The highlight of the evenings proceedings was an informative and amusing address given by one incumbent Monks, who very quickly dispelled any fears of retribution for us 'heathens' who were quaffing wine that was available with our excellent dinner. The night maintained its great atmosphere, with the aforementioned young lady being able to keep every one on the dance floor, until close to midnight by playing and singing to hits from the 50s and 60s.

Day 2 dawned bright and sunny after a restless night, caused by some noisy after midnight revellers, the unrelenting quarter hour peel of the monastery bells, and passing road trains! However, all was forgiven after the enormous country breakfast was consumed and forgotten entirely at the sight of all the M.G.s lined up ready for the 0930 hrs departure.

With Phil now in the unaccustomed role of navigator, we headed further north on the Gt Northern Highway and then circled to the east via several mid northern wheat belt townships to finish at Toodyay, a heritage town 85 kms NE of Perth, for lunch.

The route instructions were itinerised as cumulative distances, unfortunately my novice navigator assumed the instructions were consecutive. The result was an unscheduled additional 60 kms loop, back tracking to compete in a driving test in the town of Calingiri, set by the TC Owners Club, who had organised the day's run. The blindfolded driver, guided by the instructions of the navigator, had to negotiate a slalom course on the local grass 'Footy' oval. The lack of trust displayed by some husbands, to spouses, was clearly evident in some of the hilarious performances. We were by now at the back of the field, so had plenty of opportunity to plan our effort which resulted in a credible 38 second run, only 5 secs slower than the FTD.

The route continued, winding through undulating farm lands, still displaying winter rain greenery, albeit, fast receding into the harsh dry colours of summer. The roads were quick, with sweeping curves and generally in good condition, this enabled us to put the MGC's power to good use, catching up on lost time.

During the days run the navigators were kept entertained by having to compose a limerick and answer other questions in a light hearted attempt at improving our word vocabulary. There was also one 'iffy' question on the AFL Football, which had most crews scratching their heads!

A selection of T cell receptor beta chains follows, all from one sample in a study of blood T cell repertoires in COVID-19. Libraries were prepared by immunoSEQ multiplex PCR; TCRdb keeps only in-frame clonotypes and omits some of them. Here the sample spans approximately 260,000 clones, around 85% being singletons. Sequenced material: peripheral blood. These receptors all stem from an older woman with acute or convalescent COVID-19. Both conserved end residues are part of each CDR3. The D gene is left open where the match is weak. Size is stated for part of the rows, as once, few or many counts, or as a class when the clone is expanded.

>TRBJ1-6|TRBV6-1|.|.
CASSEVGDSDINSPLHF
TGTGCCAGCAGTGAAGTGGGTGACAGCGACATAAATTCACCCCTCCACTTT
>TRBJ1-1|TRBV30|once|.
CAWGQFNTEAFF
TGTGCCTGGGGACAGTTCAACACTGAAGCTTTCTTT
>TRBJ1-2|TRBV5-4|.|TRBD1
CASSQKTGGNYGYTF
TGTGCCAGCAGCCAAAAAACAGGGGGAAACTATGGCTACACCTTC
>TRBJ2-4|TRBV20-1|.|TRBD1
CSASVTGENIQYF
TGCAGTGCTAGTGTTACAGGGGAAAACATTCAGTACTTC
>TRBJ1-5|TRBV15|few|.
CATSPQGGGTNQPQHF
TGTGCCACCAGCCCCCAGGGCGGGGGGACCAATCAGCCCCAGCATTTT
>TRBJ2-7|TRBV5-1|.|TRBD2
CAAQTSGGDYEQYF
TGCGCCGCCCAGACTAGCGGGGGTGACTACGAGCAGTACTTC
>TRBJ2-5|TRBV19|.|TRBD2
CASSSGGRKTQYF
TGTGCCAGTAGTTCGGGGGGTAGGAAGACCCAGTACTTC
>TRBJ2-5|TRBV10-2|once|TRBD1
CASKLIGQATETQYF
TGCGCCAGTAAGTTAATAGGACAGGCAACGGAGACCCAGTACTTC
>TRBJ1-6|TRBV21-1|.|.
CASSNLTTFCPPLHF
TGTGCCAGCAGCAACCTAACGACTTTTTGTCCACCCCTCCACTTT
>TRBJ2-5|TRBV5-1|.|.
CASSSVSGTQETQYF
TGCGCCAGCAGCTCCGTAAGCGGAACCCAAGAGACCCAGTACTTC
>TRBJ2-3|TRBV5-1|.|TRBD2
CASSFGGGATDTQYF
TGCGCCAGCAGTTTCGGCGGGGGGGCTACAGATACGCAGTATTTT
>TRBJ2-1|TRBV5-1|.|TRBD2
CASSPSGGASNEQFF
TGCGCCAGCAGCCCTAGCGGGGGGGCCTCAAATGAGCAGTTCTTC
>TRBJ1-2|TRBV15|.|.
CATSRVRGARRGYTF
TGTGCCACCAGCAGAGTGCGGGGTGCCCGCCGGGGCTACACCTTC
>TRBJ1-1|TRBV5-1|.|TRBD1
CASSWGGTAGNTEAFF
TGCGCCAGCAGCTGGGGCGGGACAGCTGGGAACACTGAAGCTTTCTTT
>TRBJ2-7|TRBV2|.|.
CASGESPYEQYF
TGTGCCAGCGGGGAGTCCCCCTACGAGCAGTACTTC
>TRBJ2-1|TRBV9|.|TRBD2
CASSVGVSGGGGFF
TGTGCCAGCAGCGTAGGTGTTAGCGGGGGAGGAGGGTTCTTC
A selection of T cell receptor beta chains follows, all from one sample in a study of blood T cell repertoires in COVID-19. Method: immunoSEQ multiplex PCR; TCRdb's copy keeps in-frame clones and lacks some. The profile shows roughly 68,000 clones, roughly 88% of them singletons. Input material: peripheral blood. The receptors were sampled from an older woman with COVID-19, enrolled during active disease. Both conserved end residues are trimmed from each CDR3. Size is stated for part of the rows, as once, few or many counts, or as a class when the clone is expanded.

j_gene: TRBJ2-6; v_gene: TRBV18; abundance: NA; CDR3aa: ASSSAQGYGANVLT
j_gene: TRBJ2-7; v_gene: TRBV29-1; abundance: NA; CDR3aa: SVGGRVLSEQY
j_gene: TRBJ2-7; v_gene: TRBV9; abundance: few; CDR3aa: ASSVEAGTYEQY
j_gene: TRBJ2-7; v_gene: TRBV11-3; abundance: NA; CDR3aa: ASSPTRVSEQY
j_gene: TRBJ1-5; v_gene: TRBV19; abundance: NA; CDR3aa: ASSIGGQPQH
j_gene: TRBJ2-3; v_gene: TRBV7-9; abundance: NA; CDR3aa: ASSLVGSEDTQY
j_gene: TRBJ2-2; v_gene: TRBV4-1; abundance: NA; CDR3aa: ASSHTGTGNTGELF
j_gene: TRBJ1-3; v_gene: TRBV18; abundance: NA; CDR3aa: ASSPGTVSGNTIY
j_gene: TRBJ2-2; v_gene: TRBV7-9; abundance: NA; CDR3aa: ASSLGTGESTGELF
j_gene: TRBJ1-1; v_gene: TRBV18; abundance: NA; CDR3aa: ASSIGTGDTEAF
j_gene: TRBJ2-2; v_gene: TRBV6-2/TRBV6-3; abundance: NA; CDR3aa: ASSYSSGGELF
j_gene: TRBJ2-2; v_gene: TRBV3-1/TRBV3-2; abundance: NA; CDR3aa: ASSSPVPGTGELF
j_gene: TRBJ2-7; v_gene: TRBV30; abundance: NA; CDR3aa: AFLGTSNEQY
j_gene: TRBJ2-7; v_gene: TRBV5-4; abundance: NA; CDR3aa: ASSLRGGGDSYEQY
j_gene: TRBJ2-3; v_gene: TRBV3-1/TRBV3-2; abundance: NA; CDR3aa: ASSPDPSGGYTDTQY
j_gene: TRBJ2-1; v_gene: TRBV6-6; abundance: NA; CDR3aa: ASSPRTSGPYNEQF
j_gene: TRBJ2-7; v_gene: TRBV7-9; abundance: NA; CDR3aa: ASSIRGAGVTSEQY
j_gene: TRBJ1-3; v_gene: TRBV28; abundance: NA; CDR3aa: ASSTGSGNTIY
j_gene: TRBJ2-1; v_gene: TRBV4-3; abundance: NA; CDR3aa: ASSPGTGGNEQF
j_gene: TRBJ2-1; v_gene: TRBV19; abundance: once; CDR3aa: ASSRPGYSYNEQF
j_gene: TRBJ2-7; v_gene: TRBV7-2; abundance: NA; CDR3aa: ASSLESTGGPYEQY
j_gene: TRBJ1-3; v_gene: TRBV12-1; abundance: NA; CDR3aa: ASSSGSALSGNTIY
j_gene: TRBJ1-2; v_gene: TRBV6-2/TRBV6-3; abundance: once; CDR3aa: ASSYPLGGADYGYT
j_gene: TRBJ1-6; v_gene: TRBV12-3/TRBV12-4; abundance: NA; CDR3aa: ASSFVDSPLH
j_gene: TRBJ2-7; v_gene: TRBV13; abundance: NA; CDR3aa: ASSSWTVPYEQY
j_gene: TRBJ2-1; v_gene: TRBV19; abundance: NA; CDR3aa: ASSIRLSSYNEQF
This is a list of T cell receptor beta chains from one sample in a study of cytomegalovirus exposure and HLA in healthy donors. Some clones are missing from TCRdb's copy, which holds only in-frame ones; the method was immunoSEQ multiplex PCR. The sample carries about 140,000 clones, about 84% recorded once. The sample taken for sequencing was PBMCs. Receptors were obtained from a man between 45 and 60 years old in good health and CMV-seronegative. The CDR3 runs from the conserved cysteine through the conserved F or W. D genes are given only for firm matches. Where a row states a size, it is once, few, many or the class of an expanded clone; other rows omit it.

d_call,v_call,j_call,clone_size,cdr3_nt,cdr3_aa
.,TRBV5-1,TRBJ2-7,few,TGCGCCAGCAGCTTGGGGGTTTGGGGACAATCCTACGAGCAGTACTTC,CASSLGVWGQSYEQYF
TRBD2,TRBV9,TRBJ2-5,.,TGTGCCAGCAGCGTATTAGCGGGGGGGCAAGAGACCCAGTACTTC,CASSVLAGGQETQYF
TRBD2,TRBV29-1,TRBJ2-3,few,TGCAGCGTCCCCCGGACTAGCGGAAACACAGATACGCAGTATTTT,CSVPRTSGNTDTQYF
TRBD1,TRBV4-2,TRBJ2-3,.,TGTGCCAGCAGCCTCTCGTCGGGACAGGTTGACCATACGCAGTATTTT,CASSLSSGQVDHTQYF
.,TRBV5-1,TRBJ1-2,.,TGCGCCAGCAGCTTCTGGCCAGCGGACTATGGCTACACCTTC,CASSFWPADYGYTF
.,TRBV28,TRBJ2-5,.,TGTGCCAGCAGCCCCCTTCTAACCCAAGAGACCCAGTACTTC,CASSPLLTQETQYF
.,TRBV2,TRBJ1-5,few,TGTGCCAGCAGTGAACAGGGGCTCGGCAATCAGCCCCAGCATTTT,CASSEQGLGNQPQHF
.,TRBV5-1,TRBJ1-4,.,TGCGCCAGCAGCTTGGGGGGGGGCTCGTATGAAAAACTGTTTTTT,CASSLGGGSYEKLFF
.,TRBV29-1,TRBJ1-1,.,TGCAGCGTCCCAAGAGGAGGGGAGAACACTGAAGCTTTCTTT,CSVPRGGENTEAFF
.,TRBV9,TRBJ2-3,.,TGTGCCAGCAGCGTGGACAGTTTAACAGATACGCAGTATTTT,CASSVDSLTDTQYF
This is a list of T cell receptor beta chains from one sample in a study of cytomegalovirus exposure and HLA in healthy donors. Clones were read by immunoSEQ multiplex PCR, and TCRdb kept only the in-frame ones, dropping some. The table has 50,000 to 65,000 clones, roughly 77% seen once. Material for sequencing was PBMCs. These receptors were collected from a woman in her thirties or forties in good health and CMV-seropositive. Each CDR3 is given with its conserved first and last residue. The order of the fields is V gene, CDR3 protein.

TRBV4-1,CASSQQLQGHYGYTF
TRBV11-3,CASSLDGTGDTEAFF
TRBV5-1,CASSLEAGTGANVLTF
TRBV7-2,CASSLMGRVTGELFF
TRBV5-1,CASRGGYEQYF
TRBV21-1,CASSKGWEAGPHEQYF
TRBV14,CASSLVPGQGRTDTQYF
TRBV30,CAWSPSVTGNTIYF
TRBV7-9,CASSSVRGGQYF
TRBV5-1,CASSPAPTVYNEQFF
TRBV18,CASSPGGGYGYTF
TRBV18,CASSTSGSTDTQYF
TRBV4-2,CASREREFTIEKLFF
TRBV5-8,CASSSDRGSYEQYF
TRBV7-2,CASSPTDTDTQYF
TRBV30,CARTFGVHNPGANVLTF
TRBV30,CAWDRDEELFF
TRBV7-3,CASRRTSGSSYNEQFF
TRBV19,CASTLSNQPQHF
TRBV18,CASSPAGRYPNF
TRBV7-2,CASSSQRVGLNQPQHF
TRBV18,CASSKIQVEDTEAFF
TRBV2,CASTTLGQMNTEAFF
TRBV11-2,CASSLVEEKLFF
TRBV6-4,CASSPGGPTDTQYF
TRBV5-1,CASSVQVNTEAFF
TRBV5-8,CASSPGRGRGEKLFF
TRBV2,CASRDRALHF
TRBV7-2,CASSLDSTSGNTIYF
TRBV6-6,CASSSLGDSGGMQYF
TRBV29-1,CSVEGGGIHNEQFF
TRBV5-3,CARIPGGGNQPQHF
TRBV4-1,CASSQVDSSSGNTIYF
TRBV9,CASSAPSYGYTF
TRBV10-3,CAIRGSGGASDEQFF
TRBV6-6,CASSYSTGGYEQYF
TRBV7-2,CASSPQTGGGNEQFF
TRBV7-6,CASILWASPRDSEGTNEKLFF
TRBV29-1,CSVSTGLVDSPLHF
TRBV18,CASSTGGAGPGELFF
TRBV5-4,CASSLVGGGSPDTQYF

Before the lunch break at Toodyay could be enjoyed, crews had to negotiate another novelty driving test. This comprised of a slalom requiring both forward and reverse transiting of alternate tyres over a series of timber planks. Our performance was not very noteworthy as the GT shape makes for restricted vision and the now rather hot 6 cylinder engine started stalling at the most inopportune moments! We did not incur any penalties, but were a bit off the pace!

The final section of the day's route took us south through Muresk, via back roads to the other famous heritage town of York. An incorrect distance quoted by the organisers had many M.G.s back tracking looking for a road junction right, that in fact was a T junction right, further down the Clackline road. In this instant the instruction had been quoted as consecutive in error!

The final driving test in the Castle Hotel car park involved both driver and navigator having to place quoits over posts whilst negotiating a slalom forwards and then in reverse. Once again our performance was hindered by GT visibility, the continuing hot stalling engine and the myopic vision (and aim) of the driver who missed one of the posts with his last rope quoit.

The finale of a great 2 days of M.G. camaraderie came with a couple of ice cold beers and an on time presentation at the Hotel. After all the prizes were handed over and some of the adjudged winning limericks were read, it was time to head the 100 kms or so, back to Perth.

It had certainly been a very relaxing, fun weekend of Safety Fast! motoring. Everyone who participated was a winner. Our sincere thanks to the combined committee. It was also great to see so many young faces and owners amongst the crews, for it is their enthusiasm that will keep the marque alive in the future.

My partner was suitably impressed with the performance of the MGC GT, which returned an overall 31 mpg and was cruised often at 110 mph! My own personal lasting memory will be the sight of the J2 and PA, weaving along at 60 mph, the occupants in goggles, scarves and windcheaters wearing grins as wide as the country side in which we were traversing.
See you on the blacktop.